One of the shortcomings of Microsoft Project is that it does not have a dependency of Task B on Task A so that both SS and FF dependencies are respected. Why would we need that? There are situations where a Task that is parallel to a group of Tasks must have their same Duration and must change its own when their total Duration changes.
Try it the old way: say you try 3 tasks A, B and C. You then create Task D whose dependence on Task A is SS and whose dependence on Task C is FF. It will stubbornly have its own Duration regardless of the duration of Tasks A, B and C.
We need a solution so that Task D will have the same Duration as Tasks A, B and C no matter what happens to the Start of Task A and the Finish of Task C.
This is needed in situations such as:
- Assigning a supervisor to an Effort Driven Task such as pouring concrete. You need to have a separate Task in order not to confuse Microsoft Project with the changes in the units of the concrete pouring Resources. The supervision effort must be expressed as a Task that expands or contracts depending on how you manage the pouring concrete task — their Duration must be the same.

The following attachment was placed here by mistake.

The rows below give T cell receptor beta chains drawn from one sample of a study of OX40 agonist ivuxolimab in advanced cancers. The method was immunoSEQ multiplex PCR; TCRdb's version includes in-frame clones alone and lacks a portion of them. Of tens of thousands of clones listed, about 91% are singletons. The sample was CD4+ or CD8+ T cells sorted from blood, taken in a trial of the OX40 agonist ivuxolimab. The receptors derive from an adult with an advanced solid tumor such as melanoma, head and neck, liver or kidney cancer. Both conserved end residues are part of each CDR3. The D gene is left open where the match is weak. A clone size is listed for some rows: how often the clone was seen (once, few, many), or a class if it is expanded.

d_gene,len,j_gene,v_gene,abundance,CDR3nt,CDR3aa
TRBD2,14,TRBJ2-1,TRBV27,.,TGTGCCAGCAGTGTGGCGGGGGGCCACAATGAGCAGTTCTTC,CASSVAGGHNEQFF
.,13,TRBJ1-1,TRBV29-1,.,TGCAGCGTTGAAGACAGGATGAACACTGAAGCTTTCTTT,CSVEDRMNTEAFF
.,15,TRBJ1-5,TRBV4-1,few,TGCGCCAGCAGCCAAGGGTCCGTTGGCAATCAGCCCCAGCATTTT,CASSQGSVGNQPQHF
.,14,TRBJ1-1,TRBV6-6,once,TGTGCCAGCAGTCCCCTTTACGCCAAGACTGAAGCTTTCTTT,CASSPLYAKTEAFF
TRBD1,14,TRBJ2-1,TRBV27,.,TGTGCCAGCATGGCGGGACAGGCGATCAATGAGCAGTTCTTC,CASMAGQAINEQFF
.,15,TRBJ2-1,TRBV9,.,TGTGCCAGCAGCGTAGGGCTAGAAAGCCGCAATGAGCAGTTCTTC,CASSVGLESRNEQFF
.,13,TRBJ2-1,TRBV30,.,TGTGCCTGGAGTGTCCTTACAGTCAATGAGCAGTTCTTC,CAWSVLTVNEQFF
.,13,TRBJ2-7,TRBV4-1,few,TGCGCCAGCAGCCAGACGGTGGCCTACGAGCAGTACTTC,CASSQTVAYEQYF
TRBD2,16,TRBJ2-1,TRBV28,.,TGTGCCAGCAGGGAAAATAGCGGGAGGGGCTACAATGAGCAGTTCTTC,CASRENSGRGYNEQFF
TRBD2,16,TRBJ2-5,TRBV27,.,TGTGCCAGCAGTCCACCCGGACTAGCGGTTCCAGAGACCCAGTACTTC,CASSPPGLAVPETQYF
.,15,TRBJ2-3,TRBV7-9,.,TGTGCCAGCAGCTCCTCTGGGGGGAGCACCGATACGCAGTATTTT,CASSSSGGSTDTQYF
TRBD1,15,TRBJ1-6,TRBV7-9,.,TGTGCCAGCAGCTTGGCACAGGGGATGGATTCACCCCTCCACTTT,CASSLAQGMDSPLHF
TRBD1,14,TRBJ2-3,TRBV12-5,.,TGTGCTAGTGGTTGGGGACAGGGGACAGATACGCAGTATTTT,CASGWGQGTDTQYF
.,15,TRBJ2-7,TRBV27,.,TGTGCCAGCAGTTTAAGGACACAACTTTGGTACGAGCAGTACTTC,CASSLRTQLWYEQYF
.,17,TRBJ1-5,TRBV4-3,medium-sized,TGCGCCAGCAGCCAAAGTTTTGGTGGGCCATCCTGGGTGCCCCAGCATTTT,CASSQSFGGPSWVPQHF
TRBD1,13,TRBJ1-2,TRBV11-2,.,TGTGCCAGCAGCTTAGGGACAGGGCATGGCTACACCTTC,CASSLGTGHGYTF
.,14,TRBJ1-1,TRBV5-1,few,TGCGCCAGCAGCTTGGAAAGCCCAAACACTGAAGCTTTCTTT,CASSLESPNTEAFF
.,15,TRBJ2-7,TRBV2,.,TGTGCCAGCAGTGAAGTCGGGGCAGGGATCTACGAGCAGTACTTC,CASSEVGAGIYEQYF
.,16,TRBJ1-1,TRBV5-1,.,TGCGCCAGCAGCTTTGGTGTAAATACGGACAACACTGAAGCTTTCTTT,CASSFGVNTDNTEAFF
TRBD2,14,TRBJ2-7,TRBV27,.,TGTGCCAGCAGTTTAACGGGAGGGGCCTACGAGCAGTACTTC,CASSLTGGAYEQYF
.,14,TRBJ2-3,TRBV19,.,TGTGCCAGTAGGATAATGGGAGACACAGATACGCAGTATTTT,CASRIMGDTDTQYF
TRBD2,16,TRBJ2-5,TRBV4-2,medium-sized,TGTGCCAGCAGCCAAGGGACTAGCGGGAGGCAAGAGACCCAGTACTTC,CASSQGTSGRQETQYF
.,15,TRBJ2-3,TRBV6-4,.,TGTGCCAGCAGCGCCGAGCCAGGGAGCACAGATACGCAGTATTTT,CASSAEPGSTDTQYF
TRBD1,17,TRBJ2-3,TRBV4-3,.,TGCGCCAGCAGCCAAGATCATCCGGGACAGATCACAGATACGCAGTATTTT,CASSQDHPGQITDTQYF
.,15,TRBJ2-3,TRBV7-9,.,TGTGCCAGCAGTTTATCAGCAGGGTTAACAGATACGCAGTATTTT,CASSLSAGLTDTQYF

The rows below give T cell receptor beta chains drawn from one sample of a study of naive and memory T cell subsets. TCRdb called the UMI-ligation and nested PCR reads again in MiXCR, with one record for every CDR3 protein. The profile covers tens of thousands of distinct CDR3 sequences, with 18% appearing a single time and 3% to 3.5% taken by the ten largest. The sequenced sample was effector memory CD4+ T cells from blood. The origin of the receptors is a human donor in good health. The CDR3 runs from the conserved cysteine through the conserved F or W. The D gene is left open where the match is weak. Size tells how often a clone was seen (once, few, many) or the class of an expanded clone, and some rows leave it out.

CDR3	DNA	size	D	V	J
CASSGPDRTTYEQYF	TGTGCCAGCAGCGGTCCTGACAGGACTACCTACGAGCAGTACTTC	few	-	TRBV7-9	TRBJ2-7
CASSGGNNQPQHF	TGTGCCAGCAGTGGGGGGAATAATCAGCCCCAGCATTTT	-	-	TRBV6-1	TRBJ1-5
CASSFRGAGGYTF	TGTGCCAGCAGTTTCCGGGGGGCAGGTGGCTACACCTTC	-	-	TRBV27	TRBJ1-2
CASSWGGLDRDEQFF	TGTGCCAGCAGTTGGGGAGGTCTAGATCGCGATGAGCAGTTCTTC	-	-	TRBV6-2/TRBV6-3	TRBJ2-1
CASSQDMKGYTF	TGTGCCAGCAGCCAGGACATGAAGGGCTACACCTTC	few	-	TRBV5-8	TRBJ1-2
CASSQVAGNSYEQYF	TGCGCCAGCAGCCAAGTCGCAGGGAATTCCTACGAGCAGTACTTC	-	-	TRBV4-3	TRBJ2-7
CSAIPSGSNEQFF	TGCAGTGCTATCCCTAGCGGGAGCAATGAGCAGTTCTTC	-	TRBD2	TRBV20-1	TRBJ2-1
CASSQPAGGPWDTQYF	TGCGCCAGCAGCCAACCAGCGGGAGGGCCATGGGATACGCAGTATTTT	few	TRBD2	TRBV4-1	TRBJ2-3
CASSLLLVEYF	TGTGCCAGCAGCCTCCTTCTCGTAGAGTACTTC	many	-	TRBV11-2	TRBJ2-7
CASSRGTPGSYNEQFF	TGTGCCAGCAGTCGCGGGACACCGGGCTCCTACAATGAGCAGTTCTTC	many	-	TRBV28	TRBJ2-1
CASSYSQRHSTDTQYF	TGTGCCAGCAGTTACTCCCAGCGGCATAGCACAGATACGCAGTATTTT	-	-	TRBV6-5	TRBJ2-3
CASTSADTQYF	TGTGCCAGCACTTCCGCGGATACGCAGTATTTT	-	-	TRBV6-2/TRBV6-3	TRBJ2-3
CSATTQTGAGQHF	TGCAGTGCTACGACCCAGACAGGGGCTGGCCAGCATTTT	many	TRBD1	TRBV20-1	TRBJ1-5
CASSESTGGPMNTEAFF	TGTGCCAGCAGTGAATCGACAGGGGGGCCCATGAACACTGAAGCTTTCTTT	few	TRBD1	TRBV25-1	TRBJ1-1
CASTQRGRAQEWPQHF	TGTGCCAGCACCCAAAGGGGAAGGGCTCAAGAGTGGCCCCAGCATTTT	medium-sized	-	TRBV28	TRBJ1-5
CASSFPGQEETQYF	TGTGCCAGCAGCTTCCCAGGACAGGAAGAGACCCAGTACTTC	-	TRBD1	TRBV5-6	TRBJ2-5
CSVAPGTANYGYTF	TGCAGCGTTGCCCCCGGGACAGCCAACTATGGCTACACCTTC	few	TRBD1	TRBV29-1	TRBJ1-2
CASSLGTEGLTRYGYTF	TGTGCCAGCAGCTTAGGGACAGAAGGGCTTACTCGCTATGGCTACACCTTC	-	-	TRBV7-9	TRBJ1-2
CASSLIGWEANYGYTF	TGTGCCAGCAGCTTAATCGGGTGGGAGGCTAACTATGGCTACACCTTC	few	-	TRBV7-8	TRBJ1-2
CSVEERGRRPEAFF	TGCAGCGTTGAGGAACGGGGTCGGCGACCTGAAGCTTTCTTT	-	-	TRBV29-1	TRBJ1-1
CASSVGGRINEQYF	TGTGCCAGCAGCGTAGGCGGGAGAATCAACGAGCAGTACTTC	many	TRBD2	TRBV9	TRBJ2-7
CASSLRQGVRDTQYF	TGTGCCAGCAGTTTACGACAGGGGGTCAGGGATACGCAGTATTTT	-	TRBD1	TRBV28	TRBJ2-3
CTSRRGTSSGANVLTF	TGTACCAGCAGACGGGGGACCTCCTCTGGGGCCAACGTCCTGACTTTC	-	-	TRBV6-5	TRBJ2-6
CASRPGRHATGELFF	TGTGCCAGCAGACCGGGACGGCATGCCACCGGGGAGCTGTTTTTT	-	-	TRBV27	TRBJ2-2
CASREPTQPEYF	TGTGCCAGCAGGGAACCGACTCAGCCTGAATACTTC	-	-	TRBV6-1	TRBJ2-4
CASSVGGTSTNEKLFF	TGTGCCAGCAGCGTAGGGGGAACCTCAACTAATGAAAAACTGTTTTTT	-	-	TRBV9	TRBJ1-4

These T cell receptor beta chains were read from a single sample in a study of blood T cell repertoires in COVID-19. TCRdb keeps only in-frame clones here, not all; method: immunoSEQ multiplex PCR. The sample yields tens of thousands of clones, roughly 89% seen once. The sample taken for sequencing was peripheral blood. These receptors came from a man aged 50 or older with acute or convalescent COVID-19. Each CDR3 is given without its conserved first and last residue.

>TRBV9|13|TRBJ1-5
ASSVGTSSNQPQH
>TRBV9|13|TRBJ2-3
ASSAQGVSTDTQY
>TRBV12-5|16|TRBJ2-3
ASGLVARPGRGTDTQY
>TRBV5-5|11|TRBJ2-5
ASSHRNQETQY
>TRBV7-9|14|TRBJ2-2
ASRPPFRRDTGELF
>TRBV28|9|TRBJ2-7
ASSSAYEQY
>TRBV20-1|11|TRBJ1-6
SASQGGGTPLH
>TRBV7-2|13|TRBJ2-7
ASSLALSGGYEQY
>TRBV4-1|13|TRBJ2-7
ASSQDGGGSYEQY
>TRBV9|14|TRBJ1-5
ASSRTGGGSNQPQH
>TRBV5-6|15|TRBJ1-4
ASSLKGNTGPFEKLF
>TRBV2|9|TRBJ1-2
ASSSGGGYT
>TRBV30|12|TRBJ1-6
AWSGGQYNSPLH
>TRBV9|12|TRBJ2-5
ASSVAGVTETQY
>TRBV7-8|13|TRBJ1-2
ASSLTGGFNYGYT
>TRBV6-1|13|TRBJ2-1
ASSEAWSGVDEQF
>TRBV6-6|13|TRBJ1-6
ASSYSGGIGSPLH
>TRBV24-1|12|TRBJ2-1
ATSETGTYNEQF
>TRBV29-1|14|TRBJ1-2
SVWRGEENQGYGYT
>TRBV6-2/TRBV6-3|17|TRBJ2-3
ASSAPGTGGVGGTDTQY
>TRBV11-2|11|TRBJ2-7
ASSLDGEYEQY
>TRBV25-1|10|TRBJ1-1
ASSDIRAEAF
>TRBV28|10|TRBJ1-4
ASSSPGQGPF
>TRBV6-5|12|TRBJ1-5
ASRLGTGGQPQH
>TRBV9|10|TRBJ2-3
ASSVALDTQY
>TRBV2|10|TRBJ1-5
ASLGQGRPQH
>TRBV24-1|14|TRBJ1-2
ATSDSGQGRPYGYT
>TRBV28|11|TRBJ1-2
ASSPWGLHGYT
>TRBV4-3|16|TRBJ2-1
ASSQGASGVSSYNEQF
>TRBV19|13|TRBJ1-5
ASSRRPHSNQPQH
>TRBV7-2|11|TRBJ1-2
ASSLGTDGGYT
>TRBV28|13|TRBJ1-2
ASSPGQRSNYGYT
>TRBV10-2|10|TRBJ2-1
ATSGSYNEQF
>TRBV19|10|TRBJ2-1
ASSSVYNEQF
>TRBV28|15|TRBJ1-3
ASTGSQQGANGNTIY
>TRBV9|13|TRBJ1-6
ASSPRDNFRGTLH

- Project Management Tasks that span the whole project
- Tasks wherein you assign overheads (that also span the whole project)
- Tasks which span other Tasks where the resource assignment is wildly different
what is commonly known as a Hammock task will do the trick. It will have the same Duration as the whole project or as a specific task it is spanning. But there is no automatic or direct way of creating a Hammock Task.
Please download the PDF file that has a fully detailed procedure to create a Hammock Task (Click here).
Also, the next post shows a very useful and practical example using the Hammock Task (Click here).